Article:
Today everyone was exchanging tales about how they got stuck in the jam for three to six hours. Even at midnight, the jam did not subside. Many who got trapped in town, decided to spend the night in a hotel. The newly launched Busway transport buses, with their exclusive lanes, were also caught in a standstill at Harmoni because the traffic lights were not working.

During the 2002 flood, Jalan Sudirman became a river water. The kids from the city slums had a good time, turning the business district into their watery playground. I was caught in Kota after having dinner with a colleague. Water was rising everywhere. The filth from the canals spilled onto the roads. Luckily my friend's mighty Katana was able to overcome the surging waters and with great difficulty we managed to inch our way back to my hotel. He had to bunk in with me for the night when reports began to filter in that a greater portion of the Jakarta population were stranded in their cars on roads and highways going out of the city. For one night, my room over-looking Jalan Wahid Hasyim, had a river view.

Again we were lucky; imagine the thousands of people who were living in the squatter areas alongside the filthy canals and rivers. Their belongings were swept away, their makeshift homes damaged.

Life in Jakarta is never dull: if there are no demos, riots or bombs, Nature provides the necessary excitement.

And always, with remarkable resilience, you'll see the people going about in their business again after such calamities. The press will make some noise accusing the authorities for not doing anything to alleviate floods or to improve the traffic situation, but no one sincerely believes that anything substantial will be done.

People in Jakarta generally accept their fate; they take suffering in the chin and carry on with their lives. Probably surrender is a better word. They have more important things to worry about--bodies to clothe and mouths to feed back home. And business goes on as usual, while the next calamity awaits.

Flotsam of the Streets

Flotsam of the Streets

An evening of heavy downpour created havoc with the Jakarta traffic. With some difficulty I managed to get a taxi back to my hotel in Tanah Abang. I was lucky that I was heading north from the business district, those going south towards places like Pondok Indah, Kemang and Bintaro--the PJs and Bangsars of Jakarta--are probably still trapped on the road.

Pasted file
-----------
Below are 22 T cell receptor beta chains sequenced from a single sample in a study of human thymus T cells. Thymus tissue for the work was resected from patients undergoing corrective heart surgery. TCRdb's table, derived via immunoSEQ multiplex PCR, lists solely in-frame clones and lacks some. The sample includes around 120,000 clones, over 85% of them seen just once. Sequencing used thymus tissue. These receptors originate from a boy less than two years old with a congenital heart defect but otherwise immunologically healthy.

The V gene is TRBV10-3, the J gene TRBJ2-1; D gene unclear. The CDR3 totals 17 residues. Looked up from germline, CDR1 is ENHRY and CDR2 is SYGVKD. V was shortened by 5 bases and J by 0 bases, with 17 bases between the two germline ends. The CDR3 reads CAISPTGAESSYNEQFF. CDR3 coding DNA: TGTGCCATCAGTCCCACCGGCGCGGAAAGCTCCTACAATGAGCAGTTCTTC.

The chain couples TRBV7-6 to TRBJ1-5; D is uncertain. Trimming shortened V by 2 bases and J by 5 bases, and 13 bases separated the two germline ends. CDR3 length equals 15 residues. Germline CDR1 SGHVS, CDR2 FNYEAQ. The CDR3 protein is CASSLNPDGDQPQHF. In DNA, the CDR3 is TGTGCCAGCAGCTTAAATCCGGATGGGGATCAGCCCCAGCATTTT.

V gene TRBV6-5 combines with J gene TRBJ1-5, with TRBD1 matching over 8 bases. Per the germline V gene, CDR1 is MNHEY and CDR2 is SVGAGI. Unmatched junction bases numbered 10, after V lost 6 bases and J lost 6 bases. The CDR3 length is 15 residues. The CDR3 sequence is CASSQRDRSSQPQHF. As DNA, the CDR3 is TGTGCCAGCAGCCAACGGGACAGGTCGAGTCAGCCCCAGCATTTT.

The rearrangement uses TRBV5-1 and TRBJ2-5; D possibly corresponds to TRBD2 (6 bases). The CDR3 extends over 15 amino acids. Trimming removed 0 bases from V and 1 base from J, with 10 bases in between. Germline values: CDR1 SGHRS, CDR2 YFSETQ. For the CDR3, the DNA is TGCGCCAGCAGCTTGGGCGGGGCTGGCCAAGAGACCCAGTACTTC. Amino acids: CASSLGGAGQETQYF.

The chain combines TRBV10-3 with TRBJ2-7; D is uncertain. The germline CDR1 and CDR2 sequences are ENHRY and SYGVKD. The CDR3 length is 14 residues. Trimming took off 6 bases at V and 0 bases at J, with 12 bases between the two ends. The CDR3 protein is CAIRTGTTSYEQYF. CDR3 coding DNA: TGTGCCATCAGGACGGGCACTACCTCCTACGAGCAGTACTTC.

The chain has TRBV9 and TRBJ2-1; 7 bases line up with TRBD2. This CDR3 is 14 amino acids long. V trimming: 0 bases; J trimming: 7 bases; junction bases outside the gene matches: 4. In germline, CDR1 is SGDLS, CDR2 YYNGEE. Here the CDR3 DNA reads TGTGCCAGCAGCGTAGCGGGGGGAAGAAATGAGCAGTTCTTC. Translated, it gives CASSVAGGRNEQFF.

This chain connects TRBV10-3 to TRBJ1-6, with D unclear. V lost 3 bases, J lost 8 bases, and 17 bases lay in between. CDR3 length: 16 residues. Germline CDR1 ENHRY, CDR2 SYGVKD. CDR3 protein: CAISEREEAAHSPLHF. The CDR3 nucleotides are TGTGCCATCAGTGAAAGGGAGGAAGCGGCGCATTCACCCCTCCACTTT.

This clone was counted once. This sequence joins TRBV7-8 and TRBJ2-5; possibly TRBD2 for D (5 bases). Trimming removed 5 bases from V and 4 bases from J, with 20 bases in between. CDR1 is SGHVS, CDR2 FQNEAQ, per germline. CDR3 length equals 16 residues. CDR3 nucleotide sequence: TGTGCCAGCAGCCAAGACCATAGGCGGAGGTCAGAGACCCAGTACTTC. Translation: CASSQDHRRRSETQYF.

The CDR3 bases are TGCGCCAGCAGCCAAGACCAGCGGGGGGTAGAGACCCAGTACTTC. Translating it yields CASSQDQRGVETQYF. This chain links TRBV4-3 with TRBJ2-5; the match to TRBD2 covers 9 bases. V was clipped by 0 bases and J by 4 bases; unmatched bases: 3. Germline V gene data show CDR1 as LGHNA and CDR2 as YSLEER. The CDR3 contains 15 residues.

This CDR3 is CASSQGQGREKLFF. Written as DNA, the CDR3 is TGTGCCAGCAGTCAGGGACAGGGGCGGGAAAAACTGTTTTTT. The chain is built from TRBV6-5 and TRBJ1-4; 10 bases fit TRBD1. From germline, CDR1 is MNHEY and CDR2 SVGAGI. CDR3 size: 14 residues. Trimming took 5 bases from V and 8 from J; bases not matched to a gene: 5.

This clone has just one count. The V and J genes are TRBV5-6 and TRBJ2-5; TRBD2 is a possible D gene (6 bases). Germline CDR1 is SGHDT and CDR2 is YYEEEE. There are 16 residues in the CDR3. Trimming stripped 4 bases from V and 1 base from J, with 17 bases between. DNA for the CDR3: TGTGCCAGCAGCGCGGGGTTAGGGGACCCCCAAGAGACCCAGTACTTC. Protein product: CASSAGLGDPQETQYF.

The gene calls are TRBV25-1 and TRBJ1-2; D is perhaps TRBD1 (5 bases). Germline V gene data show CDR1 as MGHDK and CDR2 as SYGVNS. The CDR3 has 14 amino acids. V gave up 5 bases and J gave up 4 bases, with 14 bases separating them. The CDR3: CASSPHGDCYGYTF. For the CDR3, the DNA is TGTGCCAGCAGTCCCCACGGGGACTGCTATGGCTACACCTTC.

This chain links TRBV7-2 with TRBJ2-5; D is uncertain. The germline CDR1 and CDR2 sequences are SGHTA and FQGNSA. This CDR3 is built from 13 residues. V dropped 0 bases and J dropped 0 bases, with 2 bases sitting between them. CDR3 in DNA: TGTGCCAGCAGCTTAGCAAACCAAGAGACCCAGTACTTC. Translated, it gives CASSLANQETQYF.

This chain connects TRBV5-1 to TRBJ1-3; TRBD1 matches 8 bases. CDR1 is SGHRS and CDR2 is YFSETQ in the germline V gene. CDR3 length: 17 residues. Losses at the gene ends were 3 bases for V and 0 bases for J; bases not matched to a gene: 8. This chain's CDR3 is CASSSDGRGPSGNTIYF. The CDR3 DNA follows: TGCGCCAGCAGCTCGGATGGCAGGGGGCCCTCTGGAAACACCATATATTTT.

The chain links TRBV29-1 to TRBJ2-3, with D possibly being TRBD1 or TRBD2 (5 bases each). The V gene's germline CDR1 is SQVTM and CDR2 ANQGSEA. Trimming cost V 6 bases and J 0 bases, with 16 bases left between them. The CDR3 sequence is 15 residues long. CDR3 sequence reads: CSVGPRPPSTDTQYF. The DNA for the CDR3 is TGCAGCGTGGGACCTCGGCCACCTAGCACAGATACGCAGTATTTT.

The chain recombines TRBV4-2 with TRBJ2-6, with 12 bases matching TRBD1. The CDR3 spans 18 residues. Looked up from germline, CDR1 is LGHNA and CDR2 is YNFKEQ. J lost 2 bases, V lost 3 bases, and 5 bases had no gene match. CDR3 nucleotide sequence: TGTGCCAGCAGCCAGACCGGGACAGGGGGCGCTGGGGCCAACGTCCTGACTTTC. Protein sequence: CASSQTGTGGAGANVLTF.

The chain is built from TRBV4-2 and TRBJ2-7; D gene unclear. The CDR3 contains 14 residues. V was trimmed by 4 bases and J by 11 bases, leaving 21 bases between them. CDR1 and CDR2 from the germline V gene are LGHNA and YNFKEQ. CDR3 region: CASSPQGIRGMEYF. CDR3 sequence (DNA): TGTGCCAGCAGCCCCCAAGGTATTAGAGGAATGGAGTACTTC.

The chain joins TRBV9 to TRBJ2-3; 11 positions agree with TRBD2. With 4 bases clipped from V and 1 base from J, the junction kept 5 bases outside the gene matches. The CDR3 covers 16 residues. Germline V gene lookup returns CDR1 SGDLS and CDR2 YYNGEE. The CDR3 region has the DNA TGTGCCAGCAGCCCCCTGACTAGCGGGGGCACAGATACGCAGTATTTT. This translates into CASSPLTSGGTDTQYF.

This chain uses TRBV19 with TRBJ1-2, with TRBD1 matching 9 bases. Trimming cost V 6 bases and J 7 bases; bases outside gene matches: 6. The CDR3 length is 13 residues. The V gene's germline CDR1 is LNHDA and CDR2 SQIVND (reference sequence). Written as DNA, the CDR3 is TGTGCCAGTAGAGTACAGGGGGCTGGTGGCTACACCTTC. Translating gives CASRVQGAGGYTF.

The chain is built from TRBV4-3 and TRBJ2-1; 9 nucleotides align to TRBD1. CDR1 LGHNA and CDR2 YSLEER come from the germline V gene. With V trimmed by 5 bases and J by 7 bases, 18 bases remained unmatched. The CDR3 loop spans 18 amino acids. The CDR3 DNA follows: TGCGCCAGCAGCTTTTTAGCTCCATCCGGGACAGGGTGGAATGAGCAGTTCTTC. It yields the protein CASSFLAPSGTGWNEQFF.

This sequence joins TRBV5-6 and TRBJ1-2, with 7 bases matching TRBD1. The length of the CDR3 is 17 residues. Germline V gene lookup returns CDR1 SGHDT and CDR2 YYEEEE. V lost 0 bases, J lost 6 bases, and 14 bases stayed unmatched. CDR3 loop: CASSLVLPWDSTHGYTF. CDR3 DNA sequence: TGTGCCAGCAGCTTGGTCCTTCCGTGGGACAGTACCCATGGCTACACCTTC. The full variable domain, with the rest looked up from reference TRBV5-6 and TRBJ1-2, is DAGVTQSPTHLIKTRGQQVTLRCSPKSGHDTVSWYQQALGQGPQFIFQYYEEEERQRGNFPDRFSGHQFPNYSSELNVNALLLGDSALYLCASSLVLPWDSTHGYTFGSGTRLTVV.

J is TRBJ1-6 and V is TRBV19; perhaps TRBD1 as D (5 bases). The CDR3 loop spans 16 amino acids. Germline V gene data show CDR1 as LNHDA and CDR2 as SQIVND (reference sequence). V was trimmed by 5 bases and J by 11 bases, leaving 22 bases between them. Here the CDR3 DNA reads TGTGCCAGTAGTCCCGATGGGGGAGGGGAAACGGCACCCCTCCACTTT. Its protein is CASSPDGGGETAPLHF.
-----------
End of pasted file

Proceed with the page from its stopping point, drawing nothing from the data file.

Here in the comfort of my room, I could see from my window, red points of lights, like flotsam in a river of darkness, oozing their way slowly through the mazy streets of Jakarta. It must be very bad, for I could hear horns blaring incessantly. One of my Indonesian friends who have been to KL before joked that taxi drivers there should undergo training in Jakarta first--to learn patience and to see what a real traffic jam is like.

The first thing I noticed when I first arrived in Jakarta is that, you can never find a spot in the city that is devoid of people. There are everywhere, in every nook and corner, and at any time of the day--peddlers, beggars, ojeks, musicians, vagrants--there are always there in the streets. Some just loiter around doing nothing--that good old-fashioned practice called nongkrong.

It is common here for middleclass families here to hire chauffeurs to drive them around. Every building basement here has a congregation place, furnished with benches and sometimes equipped with a TV, for drivers to laze around while waiting for their employers. There too you will find cigarette and food vendors, serving the needs of these drivers. Even down in a dingy basement, there's a thriving community!

I read somewhere in the papers that the city authorities routinely pick up dead bodies from the streets, like garbage. I am not surprised, so many of these people spend their whole lives in the streets. And in the end, they die there too, to be swept away, like the debris and flotsam that gets flushed down the canals everytime it pours.

Tuesday, April 20, 2004

The City of Victory

The City of Victory

Feels like I've never left this place: suddenly I'm blogging from my favourite cybercafe in Jakarta.

Started with a phonecall from my ex-employer last Friday to seek my help for an on-going project. A couple of e-mails over the weekends, a few clicks of the mouse to redeem my free ticket from Krisflyer, a few more clicks to book my hotel room and suddenly I'm here in the City of Victory--Jaya-karta.

What is the first thing that hits you when you step into the terminal of the Sukarno-Hatta airport? The faint smell of kretek, which you will cease to notice after 10 seconds. To me that's the smell of Indonesia. And to paraphrase Robert Duvall in Apocalypse Now, "I love the smell of kretek in the morning air...smells like...victory"

Immigration didn't give me much trouble, even though the guy did ask to see my return ticket. His fear is justified: I have to admit: I did toy with the idea of staying here indefinitely...

Once you step out from immigration and customs, so many things vie for your attention: placards, limousine counters, and the throng of people who mill around the exit. One is greeted by the usual taxi touts; and if you are a male traveller, pimps will be shoving business cards at you (and they always speak to you in Mandarin).

The trick is not to look everywhere--stare at your feet and walk briskly to the Silverbird taxi stand outside, like a local. A Silverbird cab and a friendly Javanese driver is the perfect reception for me.

And what sights to behold as one is driven into the city: modern elevated freeways, gleaming glass towers standing high and aloof; and beneath: the ugly infection of ramshackle huts everywhere and murky canals that cut like open wounds across the metropolis. It feels as if there's a mass of vanquished feeding off the leftovers of a few victors. And everytime I see these sights, I remember why I find this city so fascinating and I marvel at the optimism of its name.